The underlying motivating factors behind suicide are diverse, and those factors, whether depression, family problems or financial difficulties, are suddenly exacerbated upon being thrust into an alien world coupled with massive penalties looming in the immediate, dismal future.

None of that enters the picture for any other traffic infraction, despite that fact that many other offenses are far more dangerous than drink-driving. There are two billion uneventful incidents of drunk driving per year. Can you imagine 2 billion uneventful incidents of red light running? – Of course not, but nobody is carted off to jail for that offense, and nobody commits suicide over a traffic ticket issued for making a left turn after 4:00 PM.

Stephen Beck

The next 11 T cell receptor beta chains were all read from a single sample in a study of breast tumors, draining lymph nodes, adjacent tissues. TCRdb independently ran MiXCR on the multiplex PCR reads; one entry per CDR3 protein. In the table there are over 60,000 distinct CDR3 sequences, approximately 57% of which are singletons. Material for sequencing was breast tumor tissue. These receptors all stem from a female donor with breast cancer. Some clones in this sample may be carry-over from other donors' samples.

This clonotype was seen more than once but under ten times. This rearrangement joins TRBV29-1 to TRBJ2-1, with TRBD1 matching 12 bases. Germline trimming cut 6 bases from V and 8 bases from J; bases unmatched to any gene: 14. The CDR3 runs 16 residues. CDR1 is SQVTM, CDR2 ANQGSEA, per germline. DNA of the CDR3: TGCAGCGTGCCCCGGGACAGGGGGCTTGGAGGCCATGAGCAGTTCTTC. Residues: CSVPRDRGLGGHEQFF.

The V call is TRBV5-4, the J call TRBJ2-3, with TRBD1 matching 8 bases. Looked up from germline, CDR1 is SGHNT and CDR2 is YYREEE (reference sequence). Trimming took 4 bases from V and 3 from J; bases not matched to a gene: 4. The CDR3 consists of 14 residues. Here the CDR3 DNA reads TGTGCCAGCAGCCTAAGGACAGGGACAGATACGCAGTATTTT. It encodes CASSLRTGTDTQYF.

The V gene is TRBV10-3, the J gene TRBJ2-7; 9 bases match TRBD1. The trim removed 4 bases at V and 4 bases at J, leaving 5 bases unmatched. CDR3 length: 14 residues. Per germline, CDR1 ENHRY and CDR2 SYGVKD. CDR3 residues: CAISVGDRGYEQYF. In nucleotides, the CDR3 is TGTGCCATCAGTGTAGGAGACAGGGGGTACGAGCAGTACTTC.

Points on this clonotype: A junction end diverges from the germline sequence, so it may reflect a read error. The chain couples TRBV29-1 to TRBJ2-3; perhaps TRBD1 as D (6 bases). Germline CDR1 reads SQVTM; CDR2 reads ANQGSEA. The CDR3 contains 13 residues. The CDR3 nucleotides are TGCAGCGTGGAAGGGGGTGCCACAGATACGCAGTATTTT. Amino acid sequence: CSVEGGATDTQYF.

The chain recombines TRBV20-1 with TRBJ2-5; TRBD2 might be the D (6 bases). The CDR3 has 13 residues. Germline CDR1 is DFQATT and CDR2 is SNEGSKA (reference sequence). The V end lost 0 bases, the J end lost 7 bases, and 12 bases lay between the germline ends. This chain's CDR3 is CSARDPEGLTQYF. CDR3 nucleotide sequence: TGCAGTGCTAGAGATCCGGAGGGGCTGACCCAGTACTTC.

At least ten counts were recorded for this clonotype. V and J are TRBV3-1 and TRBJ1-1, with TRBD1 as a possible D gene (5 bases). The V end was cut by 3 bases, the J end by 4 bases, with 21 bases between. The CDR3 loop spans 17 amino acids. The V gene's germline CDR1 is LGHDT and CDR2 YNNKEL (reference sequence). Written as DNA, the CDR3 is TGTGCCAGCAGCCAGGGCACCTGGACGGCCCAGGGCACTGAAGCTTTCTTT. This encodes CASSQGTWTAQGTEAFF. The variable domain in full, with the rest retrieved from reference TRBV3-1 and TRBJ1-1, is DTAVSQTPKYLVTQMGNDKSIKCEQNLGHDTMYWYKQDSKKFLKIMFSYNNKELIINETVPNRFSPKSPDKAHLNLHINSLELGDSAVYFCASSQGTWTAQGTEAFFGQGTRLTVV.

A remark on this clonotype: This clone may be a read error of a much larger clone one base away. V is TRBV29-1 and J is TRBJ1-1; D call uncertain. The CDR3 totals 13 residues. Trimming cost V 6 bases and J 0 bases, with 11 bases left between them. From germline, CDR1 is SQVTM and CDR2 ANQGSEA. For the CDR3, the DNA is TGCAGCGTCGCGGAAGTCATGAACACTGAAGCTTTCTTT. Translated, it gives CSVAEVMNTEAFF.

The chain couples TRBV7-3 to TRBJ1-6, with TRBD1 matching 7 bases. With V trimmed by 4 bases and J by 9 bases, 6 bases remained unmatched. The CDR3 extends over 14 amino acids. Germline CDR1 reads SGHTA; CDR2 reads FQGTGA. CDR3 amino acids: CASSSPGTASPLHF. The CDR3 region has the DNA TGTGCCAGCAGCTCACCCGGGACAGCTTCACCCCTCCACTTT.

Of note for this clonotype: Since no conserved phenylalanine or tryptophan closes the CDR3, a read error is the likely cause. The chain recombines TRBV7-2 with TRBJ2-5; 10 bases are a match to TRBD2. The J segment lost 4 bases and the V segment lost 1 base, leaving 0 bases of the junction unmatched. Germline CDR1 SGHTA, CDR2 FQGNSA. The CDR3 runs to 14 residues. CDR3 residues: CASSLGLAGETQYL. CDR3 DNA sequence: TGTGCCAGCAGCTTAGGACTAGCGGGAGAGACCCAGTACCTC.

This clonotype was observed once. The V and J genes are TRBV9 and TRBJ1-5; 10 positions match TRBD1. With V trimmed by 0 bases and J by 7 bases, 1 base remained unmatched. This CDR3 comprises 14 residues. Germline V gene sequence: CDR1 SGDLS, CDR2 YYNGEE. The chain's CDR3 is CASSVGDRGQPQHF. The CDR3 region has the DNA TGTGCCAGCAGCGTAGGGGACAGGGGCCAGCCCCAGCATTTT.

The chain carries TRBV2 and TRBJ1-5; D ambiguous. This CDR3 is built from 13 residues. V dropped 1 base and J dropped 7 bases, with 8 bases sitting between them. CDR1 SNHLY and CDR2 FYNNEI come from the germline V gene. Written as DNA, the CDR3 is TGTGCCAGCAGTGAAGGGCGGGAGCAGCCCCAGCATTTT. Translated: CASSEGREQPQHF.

I’d say that the DUI arrest ordeal is an experience at least 11.36 times worse than enjoying happy hour with friends at a cozy pub. The difference is black and white. It’s night and day.

Each year, about 1.5 million drivers are arrested for DUI. There are more than 3,300 local jails operated by county and municipal jurisdictions nationwide. Couple the 3,300 jails with the 3,000 DUI suicides nationwide per year and that’s a statistical distribution of about one DUI suicide per jail per year (0.9 per jail). Not to be ignored are the suicides in prisons – a distinct category apart from jails. Although not relevant to 3,000 jail deaths, one must not forget the uncountable suicides that occur after release from jail when the victims deal with the loss of jobs and homes as a result of “nothing more than a traffic offense.”